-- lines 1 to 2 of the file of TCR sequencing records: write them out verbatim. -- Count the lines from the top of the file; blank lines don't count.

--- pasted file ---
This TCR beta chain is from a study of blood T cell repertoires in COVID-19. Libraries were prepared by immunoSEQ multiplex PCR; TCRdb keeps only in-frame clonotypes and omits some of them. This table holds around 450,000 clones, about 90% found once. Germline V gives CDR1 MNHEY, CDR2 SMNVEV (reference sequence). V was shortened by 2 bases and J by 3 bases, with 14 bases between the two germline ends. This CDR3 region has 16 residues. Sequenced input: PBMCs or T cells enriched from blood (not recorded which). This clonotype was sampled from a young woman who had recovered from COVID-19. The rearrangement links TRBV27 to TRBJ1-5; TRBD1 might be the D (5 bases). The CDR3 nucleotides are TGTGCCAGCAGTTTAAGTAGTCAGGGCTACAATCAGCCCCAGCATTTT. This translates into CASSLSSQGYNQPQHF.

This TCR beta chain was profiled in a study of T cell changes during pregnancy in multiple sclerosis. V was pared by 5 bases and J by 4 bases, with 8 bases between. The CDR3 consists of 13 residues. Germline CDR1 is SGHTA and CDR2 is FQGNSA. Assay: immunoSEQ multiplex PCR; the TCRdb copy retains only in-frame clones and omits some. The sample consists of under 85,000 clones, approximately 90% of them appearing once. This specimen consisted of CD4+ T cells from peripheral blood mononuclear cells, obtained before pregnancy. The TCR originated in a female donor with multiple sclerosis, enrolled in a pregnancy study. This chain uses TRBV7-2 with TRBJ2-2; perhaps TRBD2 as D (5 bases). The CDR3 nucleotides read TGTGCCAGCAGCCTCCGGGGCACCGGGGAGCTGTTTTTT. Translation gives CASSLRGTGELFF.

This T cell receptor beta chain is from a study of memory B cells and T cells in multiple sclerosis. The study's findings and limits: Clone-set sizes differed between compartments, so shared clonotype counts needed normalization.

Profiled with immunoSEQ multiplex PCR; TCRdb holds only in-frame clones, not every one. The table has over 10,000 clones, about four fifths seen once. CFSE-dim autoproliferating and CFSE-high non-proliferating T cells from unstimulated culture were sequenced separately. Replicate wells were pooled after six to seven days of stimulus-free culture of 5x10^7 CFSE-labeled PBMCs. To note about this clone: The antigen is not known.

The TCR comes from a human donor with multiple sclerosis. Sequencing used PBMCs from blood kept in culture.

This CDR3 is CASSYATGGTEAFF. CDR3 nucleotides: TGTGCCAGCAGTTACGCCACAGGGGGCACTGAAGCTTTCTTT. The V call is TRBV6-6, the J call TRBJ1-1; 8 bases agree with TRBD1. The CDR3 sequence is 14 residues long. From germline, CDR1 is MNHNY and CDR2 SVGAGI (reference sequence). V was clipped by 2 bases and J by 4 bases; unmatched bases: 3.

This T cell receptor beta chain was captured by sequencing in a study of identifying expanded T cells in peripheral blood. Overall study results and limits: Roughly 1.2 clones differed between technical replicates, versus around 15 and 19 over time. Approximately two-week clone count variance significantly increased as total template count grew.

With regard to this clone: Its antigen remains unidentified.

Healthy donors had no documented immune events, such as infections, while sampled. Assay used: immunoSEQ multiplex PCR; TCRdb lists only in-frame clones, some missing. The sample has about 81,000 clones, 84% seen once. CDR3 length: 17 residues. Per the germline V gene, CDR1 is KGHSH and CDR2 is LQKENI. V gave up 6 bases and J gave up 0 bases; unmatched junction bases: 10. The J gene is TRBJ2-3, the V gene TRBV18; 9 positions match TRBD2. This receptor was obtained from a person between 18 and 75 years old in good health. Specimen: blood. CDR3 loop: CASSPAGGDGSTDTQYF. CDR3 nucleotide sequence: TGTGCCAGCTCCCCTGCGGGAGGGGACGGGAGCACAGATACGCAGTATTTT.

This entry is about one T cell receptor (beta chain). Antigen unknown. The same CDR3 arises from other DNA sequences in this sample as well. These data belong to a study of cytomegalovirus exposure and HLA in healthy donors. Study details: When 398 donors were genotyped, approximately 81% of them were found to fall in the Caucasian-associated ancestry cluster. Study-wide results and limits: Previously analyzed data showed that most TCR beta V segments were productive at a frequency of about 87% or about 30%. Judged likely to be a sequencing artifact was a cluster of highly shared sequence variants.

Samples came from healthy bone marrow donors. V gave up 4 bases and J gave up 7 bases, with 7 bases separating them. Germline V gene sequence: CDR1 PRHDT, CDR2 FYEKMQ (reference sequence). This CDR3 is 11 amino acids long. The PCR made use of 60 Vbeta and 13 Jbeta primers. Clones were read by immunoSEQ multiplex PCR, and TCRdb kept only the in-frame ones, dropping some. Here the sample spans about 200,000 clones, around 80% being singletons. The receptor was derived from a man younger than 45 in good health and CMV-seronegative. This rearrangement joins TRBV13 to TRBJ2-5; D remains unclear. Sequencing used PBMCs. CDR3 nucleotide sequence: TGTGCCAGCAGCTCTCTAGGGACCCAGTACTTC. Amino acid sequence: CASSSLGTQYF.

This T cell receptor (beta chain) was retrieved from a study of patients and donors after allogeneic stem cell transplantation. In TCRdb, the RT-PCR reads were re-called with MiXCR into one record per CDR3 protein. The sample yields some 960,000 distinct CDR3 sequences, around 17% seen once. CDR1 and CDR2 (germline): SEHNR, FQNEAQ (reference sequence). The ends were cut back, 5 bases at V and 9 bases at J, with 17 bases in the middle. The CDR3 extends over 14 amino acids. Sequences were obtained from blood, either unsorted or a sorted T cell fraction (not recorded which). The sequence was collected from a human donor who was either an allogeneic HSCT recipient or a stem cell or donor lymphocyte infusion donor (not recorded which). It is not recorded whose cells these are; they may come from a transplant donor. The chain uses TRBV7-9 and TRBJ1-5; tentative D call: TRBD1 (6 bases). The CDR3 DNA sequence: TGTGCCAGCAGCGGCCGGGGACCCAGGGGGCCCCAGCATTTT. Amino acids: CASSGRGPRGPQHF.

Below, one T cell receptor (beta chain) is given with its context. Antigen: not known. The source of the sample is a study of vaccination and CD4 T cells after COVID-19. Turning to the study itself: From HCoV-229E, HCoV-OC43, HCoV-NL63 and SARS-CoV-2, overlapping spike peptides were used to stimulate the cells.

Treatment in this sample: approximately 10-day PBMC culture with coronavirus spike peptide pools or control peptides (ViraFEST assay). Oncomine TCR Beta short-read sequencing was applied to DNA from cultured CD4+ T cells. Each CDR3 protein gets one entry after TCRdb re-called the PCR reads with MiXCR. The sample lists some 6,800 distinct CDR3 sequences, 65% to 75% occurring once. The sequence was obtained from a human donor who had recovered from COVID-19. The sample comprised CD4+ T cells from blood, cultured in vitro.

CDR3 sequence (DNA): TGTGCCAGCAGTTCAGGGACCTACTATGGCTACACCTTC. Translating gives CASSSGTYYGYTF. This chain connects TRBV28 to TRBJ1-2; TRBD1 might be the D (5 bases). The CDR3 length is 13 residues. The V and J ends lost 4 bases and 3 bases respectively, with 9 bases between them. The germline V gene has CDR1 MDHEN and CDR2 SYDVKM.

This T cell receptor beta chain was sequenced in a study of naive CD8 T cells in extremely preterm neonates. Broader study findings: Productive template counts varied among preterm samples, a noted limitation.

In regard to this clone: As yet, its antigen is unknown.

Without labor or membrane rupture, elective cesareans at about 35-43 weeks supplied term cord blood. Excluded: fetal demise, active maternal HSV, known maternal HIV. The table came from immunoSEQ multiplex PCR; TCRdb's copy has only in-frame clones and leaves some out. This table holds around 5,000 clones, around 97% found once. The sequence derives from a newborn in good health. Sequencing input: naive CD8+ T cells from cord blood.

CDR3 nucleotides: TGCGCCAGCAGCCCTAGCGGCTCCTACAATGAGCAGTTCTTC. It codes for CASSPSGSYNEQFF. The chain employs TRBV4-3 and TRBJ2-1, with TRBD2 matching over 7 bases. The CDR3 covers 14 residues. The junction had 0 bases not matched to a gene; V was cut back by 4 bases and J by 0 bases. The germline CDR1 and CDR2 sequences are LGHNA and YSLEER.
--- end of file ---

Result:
This TCR beta chain is from a study of blood T cell repertoires in COVID-19. Libraries were prepared by immunoSEQ multiplex PCR; TCRdb keeps only in-frame clonotypes and omits some of them. This table holds around 450,000 clones, about 90% found once. Germline V gives CDR1 MNHEY, CDR2 SMNVEV (reference sequence). V was shortened by 2 bases and J by 3 bases, with 14 bases between the two germline ends. This CDR3 region has 16 residues. Sequenced input: PBMCs or T cells enriched from blood (not recorded which). This clonotype was sampled from a young woman who had recovered from COVID-19. The rearrangement links TRBV27 to TRBJ1-5; TRBD1 might be the D (5 bases). The CDR3 nucleotides are TGTGCCAGCAGTTTAAGTAGTCAGGGCTACAATCAGCCCCAGCATTTT. This translates into CASSLSSQGYNQPQHF.

This TCR beta chain was profiled in a study of T cell changes during pregnancy in multiple sclerosis. V was pared by 5 bases and J by 4 bases, with 8 bases between. The CDR3 consists of 13 residues. Germline CDR1 is SGHTA and CDR2 is FQGNSA. Assay: immunoSEQ multiplex PCR; the TCRdb copy retains only in-frame clones and omits some. The sample consists of under 85,000 clones, approximately 90% of them appearing once. This specimen consisted of CD4+ T cells from peripheral blood mononuclear cells, obtained before pregnancy. The TCR originated in a female donor with multiple sclerosis, enrolled in a pregnancy study. This chain uses TRBV7-2 with TRBJ2-2; perhaps TRBD2 as D (5 bases). The CDR3 nucleotides read TGTGCCAGCAGCCTCCGGGGCACCGGGGAGCTGTTTTTT. Translation gives CASSLRGTGELFF.